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Clustering 1

Clustering 1

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Published by Laura Bryant Njanga

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Published by: Laura Bryant Njanga on Feb 05, 2012
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Supervised vs. Unsupervised Learning
•  So far we have assumed that the training samples used to design the classifier were labeled by their class membership (supervised learning) •  We assume now that all one has is a collection of samples without being told their categories (unsupervised learning)



•  Goal: Grouping a collection of objects (data points) into subsets or “clusters”, such that those within each cluster are more closely related to one other than objects assigned to different clusters. •  Fundamental to all clustering techniques is the choice of distance or dissimilarity measure between two objects.


•  If a variable assumes M distinct values: 3 . x jk ) k =1 d k ( xik .: color. x j ) = ∑ ( xik − x jk ) k =1 q 2 Squared Euclidean distance Weighted squared Euclidean distance € € Dw ( xi . i = 1.11/9/10 Dissimilarities based on Features xi = ( x i1. N q T D( xi .. •  The degree-of-difference between pairs of values must be defined. x jk ) = ( xik − x jk ) q 2 2 € ⇒ D( xi . •  No natural ordering between variables exist. x j ) = ∑ d k ( xik .. shape. xiq ) ∈ ℜ q .g. etc. x j ) = ∑ wk ( x ik − x jk ) k =1 € Categorical Features •  E. xi2 .

11/9/10 Clustering •  Discovering patterns (e. •  The question of whether or not it is possible in principle to learn anything from unlabeled data depends upon the assumptions one is willing to accept. Clustering •  Mixture modeling: makes the assumption that data are samples of a population described by a probability density function •  Combinatorial algorithms: work directly on the observed data with no reference to an underlying probability model..g. 4 . groups) in data without any guidance (labels) sounds like an “unpromising” problem.

that the given sample data come from a single normal distribution Then: the most we could learn from the data would be contained in the sample mean and in the sample covariance matrix These statistics constitute a compact description of the data...g.11/9/10 Clustering Algorithms: Mixture Modeling •  •  Data is a sample from a population described by a probability density function. The density function is modeled as a mixture of component density functions (e. Each component density describes one of the clusters. The parameters of the model (e. •  Clustering Algorithms: Mixture Modeling •  Suppose that we knew. mixture of Gaussians). •  •  5 . somehow. means and covariance matrices for mixture of Gaussians) are estimated as to best fit the data (maximum likelihood estimation).g.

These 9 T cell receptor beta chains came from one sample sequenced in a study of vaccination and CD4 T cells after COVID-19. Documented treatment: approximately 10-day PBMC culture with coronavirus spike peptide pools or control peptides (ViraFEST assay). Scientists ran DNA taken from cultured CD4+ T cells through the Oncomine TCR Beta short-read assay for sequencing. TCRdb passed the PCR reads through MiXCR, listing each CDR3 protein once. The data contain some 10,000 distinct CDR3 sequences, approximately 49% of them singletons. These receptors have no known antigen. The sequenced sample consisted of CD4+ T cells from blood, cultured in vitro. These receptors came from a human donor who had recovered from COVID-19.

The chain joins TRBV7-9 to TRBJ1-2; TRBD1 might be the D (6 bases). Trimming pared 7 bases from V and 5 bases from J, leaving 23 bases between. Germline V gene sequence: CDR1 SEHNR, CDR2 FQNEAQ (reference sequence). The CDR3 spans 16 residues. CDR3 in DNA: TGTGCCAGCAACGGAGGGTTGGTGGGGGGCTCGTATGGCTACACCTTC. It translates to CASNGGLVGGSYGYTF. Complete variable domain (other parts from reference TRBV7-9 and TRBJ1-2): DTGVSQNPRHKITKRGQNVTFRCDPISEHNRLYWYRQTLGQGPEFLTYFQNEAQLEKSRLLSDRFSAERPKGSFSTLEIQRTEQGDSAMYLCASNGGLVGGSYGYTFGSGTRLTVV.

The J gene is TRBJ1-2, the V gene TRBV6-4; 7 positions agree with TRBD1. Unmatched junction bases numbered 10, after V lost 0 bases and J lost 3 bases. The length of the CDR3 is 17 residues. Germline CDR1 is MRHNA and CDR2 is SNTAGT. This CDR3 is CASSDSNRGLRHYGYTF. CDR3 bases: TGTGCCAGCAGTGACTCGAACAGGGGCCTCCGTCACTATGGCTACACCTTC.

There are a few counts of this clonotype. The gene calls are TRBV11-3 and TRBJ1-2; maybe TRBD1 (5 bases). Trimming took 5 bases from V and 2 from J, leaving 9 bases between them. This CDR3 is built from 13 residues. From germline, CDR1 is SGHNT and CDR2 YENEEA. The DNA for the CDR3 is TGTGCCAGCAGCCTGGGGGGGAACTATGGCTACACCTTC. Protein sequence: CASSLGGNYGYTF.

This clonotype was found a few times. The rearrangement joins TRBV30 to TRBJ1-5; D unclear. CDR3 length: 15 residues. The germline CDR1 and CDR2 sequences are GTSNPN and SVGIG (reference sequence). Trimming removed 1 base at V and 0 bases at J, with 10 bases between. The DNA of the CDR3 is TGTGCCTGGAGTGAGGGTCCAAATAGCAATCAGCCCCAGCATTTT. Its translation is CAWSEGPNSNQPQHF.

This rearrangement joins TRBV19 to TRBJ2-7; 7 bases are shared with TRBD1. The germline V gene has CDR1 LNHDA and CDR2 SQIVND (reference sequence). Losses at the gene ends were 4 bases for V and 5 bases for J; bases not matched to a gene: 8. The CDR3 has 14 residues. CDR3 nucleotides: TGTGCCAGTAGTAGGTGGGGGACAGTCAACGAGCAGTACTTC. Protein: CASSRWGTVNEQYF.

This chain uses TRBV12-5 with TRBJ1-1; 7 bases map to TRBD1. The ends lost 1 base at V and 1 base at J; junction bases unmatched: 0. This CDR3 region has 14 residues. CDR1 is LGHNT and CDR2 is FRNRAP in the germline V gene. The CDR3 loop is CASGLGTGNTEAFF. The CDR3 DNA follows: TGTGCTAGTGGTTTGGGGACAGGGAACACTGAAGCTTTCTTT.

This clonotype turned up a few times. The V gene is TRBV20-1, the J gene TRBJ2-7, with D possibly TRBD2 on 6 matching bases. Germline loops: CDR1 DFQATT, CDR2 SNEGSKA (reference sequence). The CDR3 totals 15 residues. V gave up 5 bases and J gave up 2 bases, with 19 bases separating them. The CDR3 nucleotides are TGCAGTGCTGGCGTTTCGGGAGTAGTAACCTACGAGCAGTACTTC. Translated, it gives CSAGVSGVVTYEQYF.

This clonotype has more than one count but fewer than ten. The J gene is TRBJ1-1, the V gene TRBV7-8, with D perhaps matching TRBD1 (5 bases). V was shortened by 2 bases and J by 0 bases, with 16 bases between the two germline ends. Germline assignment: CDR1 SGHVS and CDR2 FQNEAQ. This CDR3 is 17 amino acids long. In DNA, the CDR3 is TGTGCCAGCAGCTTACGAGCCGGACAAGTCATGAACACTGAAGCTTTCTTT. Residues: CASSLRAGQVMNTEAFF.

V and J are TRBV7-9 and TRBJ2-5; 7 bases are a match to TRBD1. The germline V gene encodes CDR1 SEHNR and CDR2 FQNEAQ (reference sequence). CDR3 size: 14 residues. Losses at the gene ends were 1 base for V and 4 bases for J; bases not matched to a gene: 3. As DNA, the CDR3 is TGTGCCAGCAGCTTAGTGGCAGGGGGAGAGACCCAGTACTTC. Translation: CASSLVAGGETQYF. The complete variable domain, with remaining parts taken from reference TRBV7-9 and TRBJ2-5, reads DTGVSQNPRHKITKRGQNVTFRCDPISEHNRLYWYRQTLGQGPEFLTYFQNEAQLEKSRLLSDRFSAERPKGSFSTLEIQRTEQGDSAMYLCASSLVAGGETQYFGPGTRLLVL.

11/9/10 Clustering Algorithms: Mixture Modeling What happens if our knowledge is inaccurate. and the data are not actually normally distributed? Example All four data sets have identical mean and covariance matrix 6 .

we can approximate a greater variety of situations. However… •  •  7 .11/9/10 Example Clearly second-order statistics are not capable to revealing all of the structure in an arbitrary set of data Clustering Algorithms: Mixture Modeling •  If we assume that the samples come from a mixture of c normal distributions. we can approximate virtually any density function as a mixture model. If the number of component densities is sufficiently high.

without regard to a probability model describing the data. the assumption of specific parametric forms may lead to poor or meaningless results. •  •  Combinatorial Algorithms •  These algorithms work directly on the observed data. When we have little prior knowledge about the nature of the data. •  8 . Commonly used in data mining. There is a risk of imposing structure on the data instead of finding the structure.11/9/10 Clustering Algorithms: Mixture Modeling •  The problem of estimating the parameters of a mixture density is not trivial. since often no prior knowledge about the process that generated the data is available.

a natural loss function would be : W (C ) = 1 K ∑∑ 2 k =1 i∈C k j∈C k ∑ D( x . x ) i j Within cluster scatter € 9 .11/9/10 Combinatorial Algorithms Combinatorial Algorithms Since the goal is to assign close points to the same cluster.

the algorithm terminates.11/9/10 Combinatorial Algorithms The number of distinct partitions is : 1 K K −k  K  S ( N . •  10 . but to local optima. K ) = ∑ (−1)  k N K! k =1 k  € Combinatorial Algorithms •  •  Initialization: a partition is specified. Stop criterion: when no improvement can be reached. Iterative greedy descent. Convergence is guaranteed. Iterative step: the cluster assignments are changed in such a way that the value of the loss function is improved from its previous value.